High Peak befriending services see huge spike in demand
Coronavirus has taken its toll on so many people in the High Peak over the last year, and left many feeling more lonely than ever.
So its no surprise that volunteer charities which run befriending services for the elderly and vulnerable in the borough have seen a four-fold increase in referrals during the pandemic.
Beverley Jenkinson is the centre manager at New Mills & District Volunteer Centre (NMVC), on Union Street, which offers befriending services as well as other community based services.
She said: “In just over 12 months we have a seen such a surge in the number of people using our befriending services. It really is heartbreaking just how much these lockdowns have affected our community.”
But it is not just the elderly who have been feeling lost and lonely in recent months.
In early April, the Office for National Statistics released a study giving new insight into loneliness during the latest lockdown from October 2020 to February 2021.
The report stated: "Levels of loneliness in Great Britain have increased since spring 2020.
"Between April 3 and May 3 2020, 5 per cent of people (about 2.6 million adults) said that they felt lonely “often” or “always”.
"From October 2020 to February 2021, results show that proportion increased to 7.2 per cent of the adult population (about 3.7 million adults).”
Health and loneliness are intertwined – people with health problems are more likely to suffer from loneliness and lonely people are more likely to develop health problems.
Loneliness, living alone and poor social connections are as bad for your health as smoking 15 cigarettes a day and are likely to increase the risk of death by 26%, the national Campaign To End Loneliness charity says.
Robin Hewings, Programme Director for the Campaign to End Loneliness, said: “Loneliness can have a major impact on our mental health and wellbeing. Helping people who are lonely keep up conversations is an important part of tackling loneliness.
"The lessons learnt by charities, councils and social enterprises during this lockdown will make sure that volunteer callers and befrienders get the right support to help people who are isolated to keep up meaningful conversations now and in the future.”
And the wonderful charities in the High Peak who are offering support to those who need it the most are doing just that.
Beverley said: “Here at NMVC we have kept our phone lines open throughout. We have seen a four fold increase in the number of people being referred to us so we have had to step up and make sure people have been getting the support they need.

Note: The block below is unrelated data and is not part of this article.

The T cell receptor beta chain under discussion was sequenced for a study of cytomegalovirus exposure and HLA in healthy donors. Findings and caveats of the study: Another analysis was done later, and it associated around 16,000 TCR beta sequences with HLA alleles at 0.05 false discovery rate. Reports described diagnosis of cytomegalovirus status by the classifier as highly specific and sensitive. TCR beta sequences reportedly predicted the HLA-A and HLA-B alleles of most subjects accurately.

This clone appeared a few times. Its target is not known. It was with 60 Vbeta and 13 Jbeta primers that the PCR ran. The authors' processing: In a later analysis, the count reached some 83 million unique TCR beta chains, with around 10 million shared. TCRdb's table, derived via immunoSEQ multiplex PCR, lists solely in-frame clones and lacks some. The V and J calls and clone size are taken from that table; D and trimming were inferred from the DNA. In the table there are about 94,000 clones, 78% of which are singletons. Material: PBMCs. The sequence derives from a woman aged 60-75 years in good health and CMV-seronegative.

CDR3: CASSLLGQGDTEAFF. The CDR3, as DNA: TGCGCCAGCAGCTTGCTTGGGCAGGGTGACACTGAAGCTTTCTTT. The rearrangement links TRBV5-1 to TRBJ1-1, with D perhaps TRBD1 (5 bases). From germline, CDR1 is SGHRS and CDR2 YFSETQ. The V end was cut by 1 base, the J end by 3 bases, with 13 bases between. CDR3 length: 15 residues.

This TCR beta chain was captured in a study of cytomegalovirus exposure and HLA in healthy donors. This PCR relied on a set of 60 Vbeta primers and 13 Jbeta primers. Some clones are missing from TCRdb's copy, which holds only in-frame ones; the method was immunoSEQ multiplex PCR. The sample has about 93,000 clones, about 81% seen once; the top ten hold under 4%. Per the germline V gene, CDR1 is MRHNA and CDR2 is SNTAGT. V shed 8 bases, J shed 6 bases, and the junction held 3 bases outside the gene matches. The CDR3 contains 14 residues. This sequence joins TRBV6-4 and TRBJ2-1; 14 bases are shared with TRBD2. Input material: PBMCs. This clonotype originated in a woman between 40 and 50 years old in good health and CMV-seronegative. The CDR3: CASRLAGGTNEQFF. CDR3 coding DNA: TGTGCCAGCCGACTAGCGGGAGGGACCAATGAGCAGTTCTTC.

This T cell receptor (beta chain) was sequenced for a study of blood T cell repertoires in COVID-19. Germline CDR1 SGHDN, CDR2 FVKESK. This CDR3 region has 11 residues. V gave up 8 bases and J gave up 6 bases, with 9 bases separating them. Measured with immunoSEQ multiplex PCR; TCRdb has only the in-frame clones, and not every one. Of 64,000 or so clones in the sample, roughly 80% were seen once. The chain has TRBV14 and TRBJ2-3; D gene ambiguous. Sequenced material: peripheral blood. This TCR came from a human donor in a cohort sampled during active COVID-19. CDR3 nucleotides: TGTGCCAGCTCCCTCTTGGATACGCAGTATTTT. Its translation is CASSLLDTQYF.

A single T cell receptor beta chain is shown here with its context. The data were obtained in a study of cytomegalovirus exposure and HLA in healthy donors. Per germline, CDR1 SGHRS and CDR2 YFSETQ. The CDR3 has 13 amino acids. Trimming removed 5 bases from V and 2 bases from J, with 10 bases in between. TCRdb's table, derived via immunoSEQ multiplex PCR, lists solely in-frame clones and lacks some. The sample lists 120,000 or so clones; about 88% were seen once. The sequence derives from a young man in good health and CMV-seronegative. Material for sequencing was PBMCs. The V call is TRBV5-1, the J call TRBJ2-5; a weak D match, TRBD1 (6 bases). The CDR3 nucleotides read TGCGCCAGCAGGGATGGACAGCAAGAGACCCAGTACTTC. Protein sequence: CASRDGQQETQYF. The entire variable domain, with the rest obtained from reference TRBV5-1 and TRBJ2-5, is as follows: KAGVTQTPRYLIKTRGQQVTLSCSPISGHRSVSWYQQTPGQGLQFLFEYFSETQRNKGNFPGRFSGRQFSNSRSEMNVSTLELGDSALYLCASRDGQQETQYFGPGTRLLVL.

"We have been managing an army of local volunteers, we have been proactive in helping people confined at home through this challenging time, involved in anything from shopping, prescription deliveries, telephone check in & chat, transport to medical appointments, online exercise classes, walking dogs, gardening and signposting callers to any other local services they need.
“There have been some positives during the lockdowns as we have had more volunteers come forward than ever before.
"Lots more younger people have been coming to us saying they are on furlough and want to do something to help their community and giving their time while they are off which has been brilliant.
"Volunteering is not just helping the person who needs help, it’s also so beneficial for the people giving their time and makes them feel good."
A befriender coordinator for the Buxton-based Connex Community Support charity has also spoken out about the importance of the work the volunteers do.
Rachael Mitchell said: “Having someone to talk to makes the world a better place for those who have little or no social contact.
"Our service has seen a 50 per cent increase in the amount of people who need that helping hand at the moment.
"We have also seen an increase in volunteers too which has been brilliant.
"Previously with our volunteers it was all face to face and popping in for a cup of tea and a chat and a lot of people can’t wait to get back to that but for others it’s been a lifesaver as we have been able to cover a bigger area more efficiently.
"We had one student from Manchester Uni sign up and then she signed up her fellow students to be phone befrienders too.”
Prior to covid the charity supported 18 people. Now 34 are on the books and services are still in high demand.
Rachael said: “We still have four people on our waiting lists, a gentleman who had covid and still suffering the impacts and although he does have family around him they are back at work and he feels a bit lonely now.
"We also have a couple of people whose spouse or partner has died and they are struggling at the moment and a lady who used to have a busy social life but with all groups and classes cancelled just wants someone to talk to.
"If you think you could be a volunteer we’d love to hear from you, you will make people smile and brighten their day and you really would be making a difference to someone.”